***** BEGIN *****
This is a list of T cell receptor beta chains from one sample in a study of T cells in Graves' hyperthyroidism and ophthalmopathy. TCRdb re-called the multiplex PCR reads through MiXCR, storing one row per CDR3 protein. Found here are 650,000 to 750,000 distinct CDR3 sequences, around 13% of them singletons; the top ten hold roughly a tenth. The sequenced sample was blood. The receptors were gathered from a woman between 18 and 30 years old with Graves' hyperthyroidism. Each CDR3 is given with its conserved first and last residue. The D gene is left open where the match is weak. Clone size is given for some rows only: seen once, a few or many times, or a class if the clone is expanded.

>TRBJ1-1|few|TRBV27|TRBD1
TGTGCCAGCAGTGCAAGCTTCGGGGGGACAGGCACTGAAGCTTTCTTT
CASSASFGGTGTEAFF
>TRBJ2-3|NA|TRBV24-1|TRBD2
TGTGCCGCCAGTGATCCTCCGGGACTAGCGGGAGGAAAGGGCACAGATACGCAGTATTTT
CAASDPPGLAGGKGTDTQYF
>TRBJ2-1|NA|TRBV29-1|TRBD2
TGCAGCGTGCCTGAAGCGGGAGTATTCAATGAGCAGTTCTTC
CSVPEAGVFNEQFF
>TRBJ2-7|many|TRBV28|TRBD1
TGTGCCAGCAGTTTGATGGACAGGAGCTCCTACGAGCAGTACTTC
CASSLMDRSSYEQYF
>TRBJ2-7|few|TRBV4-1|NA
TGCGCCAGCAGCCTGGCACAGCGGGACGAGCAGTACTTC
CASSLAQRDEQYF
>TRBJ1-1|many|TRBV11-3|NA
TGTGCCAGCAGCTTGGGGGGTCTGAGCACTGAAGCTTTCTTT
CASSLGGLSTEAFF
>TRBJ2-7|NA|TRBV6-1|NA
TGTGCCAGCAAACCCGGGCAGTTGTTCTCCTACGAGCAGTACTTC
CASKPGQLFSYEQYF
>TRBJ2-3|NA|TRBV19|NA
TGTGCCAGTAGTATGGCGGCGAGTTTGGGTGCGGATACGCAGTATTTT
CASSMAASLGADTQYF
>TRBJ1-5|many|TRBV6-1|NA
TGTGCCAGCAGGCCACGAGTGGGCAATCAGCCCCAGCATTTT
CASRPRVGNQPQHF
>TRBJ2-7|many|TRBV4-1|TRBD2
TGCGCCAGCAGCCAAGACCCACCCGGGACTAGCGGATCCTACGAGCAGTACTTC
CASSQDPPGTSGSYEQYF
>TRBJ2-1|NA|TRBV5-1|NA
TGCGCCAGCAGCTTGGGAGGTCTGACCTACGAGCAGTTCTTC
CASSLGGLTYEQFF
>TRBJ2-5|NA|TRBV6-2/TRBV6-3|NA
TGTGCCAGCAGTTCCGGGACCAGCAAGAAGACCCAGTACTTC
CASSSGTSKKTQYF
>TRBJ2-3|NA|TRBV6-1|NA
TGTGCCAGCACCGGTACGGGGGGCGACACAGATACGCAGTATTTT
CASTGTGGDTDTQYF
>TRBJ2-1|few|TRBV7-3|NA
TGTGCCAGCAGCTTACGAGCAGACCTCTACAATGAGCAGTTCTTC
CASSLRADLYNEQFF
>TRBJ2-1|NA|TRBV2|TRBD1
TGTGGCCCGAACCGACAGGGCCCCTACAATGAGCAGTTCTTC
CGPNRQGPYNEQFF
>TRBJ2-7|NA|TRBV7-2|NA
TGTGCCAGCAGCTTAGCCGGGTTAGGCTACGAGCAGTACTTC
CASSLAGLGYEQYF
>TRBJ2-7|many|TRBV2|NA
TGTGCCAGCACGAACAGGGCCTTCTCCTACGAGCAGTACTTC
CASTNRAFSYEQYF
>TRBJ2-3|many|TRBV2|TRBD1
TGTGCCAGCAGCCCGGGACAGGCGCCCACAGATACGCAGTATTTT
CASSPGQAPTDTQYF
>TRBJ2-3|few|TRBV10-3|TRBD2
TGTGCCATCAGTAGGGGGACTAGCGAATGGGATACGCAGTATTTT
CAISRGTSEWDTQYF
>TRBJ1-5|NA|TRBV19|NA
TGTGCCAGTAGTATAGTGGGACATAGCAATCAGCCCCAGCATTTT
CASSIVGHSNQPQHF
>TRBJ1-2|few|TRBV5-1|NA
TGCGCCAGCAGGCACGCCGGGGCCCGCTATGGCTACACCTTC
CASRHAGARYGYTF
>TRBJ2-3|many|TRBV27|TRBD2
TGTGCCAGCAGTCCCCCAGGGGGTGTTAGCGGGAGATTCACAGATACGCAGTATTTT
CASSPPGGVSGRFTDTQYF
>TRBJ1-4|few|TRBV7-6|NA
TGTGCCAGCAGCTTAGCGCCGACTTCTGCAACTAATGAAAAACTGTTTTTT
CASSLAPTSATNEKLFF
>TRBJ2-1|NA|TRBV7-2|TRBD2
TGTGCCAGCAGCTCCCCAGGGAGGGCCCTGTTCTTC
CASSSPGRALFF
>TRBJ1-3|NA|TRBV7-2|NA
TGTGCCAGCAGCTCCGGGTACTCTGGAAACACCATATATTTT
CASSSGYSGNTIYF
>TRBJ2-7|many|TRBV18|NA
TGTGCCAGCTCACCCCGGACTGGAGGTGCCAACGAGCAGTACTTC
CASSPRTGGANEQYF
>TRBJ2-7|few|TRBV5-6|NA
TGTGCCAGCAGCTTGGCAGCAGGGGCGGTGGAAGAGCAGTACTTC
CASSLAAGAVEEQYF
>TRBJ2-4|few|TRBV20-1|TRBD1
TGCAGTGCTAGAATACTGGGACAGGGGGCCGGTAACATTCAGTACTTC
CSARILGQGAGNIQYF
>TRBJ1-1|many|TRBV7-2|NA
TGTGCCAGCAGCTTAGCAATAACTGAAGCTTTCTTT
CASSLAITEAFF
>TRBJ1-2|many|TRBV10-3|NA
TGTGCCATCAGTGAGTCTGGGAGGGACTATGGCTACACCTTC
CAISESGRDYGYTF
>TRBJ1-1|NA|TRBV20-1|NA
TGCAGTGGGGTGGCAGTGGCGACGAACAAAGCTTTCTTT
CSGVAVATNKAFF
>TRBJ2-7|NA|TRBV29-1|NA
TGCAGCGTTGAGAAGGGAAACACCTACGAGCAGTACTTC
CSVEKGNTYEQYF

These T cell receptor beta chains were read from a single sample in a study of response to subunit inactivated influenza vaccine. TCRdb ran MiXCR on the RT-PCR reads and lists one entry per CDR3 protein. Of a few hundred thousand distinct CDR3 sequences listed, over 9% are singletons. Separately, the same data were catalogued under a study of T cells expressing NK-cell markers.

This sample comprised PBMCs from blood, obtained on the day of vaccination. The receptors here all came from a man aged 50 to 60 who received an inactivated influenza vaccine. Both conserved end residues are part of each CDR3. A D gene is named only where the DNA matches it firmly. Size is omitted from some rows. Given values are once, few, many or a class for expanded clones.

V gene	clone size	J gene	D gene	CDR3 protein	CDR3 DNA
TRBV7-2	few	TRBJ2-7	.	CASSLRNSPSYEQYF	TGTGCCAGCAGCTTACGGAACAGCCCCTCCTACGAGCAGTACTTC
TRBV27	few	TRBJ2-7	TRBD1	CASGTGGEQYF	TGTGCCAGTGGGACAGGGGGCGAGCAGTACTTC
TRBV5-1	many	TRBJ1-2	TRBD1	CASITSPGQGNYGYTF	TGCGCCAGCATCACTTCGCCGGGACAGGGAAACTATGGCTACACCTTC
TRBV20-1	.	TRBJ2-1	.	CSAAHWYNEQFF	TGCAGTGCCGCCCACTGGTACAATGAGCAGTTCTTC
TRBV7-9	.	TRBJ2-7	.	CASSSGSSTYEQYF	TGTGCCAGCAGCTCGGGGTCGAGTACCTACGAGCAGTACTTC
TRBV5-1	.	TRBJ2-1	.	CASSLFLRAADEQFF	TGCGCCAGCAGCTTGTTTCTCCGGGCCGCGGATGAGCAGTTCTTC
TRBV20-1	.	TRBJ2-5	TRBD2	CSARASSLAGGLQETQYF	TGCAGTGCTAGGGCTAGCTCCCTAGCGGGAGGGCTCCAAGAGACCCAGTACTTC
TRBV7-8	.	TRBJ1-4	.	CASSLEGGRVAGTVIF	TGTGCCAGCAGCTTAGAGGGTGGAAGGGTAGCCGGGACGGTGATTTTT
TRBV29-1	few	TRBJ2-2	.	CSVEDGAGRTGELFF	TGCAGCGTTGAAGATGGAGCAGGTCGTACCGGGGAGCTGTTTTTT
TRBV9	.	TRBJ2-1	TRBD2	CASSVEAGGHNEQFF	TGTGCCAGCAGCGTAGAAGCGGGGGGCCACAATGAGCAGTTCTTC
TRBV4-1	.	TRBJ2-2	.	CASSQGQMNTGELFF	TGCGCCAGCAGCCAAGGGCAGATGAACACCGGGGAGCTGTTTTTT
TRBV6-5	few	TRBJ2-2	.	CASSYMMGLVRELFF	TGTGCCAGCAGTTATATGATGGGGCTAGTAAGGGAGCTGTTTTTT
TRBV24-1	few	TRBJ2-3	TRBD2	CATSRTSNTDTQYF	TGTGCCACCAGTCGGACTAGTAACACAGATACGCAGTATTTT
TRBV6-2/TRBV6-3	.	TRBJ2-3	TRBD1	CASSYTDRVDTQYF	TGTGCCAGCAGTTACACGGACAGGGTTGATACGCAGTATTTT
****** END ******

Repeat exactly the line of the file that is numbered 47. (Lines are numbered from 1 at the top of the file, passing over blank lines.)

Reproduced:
>TRBJ2-7|NA|TRBV7-2|NA